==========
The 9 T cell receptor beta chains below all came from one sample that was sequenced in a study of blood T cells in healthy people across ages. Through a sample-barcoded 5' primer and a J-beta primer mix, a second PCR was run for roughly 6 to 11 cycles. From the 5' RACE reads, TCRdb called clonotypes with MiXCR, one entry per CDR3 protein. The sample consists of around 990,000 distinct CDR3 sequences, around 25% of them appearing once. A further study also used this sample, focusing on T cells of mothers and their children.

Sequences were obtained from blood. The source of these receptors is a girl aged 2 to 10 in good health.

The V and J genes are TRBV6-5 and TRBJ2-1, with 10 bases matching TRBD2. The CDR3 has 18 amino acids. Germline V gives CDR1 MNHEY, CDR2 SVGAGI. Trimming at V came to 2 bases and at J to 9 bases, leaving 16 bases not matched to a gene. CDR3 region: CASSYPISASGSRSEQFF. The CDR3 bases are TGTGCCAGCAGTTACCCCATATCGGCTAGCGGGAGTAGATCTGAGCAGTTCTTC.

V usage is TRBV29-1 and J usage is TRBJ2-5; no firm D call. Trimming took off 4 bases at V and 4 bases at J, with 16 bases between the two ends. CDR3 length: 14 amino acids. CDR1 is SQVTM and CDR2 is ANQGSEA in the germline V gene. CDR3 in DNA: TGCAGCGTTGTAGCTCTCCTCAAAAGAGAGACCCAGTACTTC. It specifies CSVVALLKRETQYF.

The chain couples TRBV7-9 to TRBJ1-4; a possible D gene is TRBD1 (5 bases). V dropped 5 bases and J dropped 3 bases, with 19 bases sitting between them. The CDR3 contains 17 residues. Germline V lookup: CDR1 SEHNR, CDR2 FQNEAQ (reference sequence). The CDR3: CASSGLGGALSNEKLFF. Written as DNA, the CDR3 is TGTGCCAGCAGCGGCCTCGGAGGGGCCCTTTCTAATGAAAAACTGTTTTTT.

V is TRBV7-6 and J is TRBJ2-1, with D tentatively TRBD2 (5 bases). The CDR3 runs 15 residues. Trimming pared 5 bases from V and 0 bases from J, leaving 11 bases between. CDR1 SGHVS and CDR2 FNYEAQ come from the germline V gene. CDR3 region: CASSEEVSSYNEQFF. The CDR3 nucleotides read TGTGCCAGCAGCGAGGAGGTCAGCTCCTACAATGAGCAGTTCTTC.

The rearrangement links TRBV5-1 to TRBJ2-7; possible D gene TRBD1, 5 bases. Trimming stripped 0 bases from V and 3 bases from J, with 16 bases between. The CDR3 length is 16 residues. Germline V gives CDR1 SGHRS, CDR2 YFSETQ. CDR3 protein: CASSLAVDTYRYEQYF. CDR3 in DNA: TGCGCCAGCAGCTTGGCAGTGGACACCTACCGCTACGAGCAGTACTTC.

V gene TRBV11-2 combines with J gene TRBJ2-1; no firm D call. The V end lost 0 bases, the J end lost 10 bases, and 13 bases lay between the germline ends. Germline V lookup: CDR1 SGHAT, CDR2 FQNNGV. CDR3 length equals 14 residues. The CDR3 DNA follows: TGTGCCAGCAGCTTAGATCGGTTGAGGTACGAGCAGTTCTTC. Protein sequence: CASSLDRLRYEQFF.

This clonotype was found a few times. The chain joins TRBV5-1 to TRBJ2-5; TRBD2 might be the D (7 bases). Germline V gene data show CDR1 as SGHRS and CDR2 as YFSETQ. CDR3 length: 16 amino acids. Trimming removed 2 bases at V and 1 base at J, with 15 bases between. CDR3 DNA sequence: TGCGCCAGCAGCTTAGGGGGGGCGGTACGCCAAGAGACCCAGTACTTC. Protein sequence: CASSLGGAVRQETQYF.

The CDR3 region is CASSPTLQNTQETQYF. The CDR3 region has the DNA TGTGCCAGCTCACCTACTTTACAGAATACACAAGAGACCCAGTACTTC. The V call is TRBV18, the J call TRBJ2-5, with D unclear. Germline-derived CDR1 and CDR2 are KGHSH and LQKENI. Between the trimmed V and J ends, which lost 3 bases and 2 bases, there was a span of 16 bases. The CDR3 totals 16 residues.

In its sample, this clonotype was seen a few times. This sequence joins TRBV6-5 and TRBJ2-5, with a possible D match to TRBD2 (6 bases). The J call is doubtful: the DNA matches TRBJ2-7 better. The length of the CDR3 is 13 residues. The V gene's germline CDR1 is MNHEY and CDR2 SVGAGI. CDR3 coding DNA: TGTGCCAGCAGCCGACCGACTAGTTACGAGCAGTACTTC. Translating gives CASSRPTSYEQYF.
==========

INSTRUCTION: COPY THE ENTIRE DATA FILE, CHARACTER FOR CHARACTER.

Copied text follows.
The 9 T cell receptor beta chains below all came from one sample that was sequenced in a study of blood T cells in healthy people across ages. Through a sample-barcoded 5' primer and a J-beta primer mix, a second PCR was run for roughly 6 to 11 cycles. From the 5' RACE reads, TCRdb called clonotypes with MiXCR, one entry per CDR3 protein. The sample consists of around 990,000 distinct CDR3 sequences, around 25% of them appearing once. A further study also used this sample, focusing on T cells of mothers and their children.

Sequences were obtained from blood. The source of these receptors is a girl aged 2 to 10 in good health.

The V and J genes are TRBV6-5 and TRBJ2-1, with 10 bases matching TRBD2. The CDR3 has 18 amino acids. Germline V gives CDR1 MNHEY, CDR2 SVGAGI. Trimming at V came to 2 bases and at J to 9 bases, leaving 16 bases not matched to a gene. CDR3 region: CASSYPISASGSRSEQFF. The CDR3 bases are TGTGCCAGCAGTTACCCCATATCGGCTAGCGGGAGTAGATCTGAGCAGTTCTTC.

V usage is TRBV29-1 and J usage is TRBJ2-5; no firm D call. Trimming took off 4 bases at V and 4 bases at J, with 16 bases between the two ends. CDR3 length: 14 amino acids. CDR1 is SQVTM and CDR2 is ANQGSEA in the germline V gene. CDR3 in DNA: TGCAGCGTTGTAGCTCTCCTCAAAAGAGAGACCCAGTACTTC. It specifies CSVVALLKRETQYF.

The chain couples TRBV7-9 to TRBJ1-4; a possible D gene is TRBD1 (5 bases). V dropped 5 bases and J dropped 3 bases, with 19 bases sitting between them. The CDR3 contains 17 residues. Germline V lookup: CDR1 SEHNR, CDR2 FQNEAQ (reference sequence). The CDR3: CASSGLGGALSNEKLFF. Written as DNA, the CDR3 is TGTGCCAGCAGCGGCCTCGGAGGGGCCCTTTCTAATGAAAAACTGTTTTTT.

V is TRBV7-6 and J is TRBJ2-1, with D tentatively TRBD2 (5 bases). The CDR3 runs 15 residues. Trimming pared 5 bases from V and 0 bases from J, leaving 11 bases between. CDR1 SGHVS and CDR2 FNYEAQ come from the germline V gene. CDR3 region: CASSEEVSSYNEQFF. The CDR3 nucleotides read TGTGCCAGCAGCGAGGAGGTCAGCTCCTACAATGAGCAGTTCTTC.

The rearrangement links TRBV5-1 to TRBJ2-7; possible D gene TRBD1, 5 bases. Trimming stripped 0 bases from V and 3 bases from J, with 16 bases between. The CDR3 length is 16 residues. Germline V gives CDR1 SGHRS, CDR2 YFSETQ. CDR3 protein: CASSLAVDTYRYEQYF. CDR3 in DNA: TGCGCCAGCAGCTTGGCAGTGGACACCTACCGCTACGAGCAGTACTTC.

V gene TRBV11-2 combines with J gene TRBJ2-1; no firm D call. The V end lost 0 bases, the J end lost 10 bases, and 13 bases lay between the germline ends. Germline V lookup: CDR1 SGHAT, CDR2 FQNNGV. CDR3 length equals 14 residues. The CDR3 DNA follows: TGTGCCAGCAGCTTAGATCGGTTGAGGTACGAGCAGTTCTTC. Protein sequence: CASSLDRLRYEQFF.

This clonotype was found a few times. The chain joins TRBV5-1 to TRBJ2-5; TRBD2 might be the D (7 bases). Germline V gene data show CDR1 as SGHRS and CDR2 as YFSETQ. CDR3 length: 16 amino acids. Trimming removed 2 bases at V and 1 base at J, with 15 bases between. CDR3 DNA sequence: TGCGCCAGCAGCTTAGGGGGGGCGGTACGCCAAGAGACCCAGTACTTC. Protein sequence: CASSLGGAVRQETQYF.

The CDR3 region is CASSPTLQNTQETQYF. The CDR3 region has the DNA TGTGCCAGCTCACCTACTTTACAGAATACACAAGAGACCCAGTACTTC. The V call is TRBV18, the J call TRBJ2-5, with D unclear. Germline-derived CDR1 and CDR2 are KGHSH and LQKENI. Between the trimmed V and J ends, which lost 3 bases and 2 bases, there was a span of 16 bases. The CDR3 totals 16 residues.

In its sample, this clonotype was seen a few times. This sequence joins TRBV6-5 and TRBJ2-5, with a possible D match to TRBD2 (6 bases). The J call is doubtful: the DNA matches TRBJ2-7 better. The length of the CDR3 is 13 residues. The V gene's germline CDR1 is MNHEY and CDR2 SVGAGI. CDR3 coding DNA: TGTGCCAGCAGCCGACCGACTAGTTACGAGCAGTACTTC. Translating gives CASSRPTSYEQYF.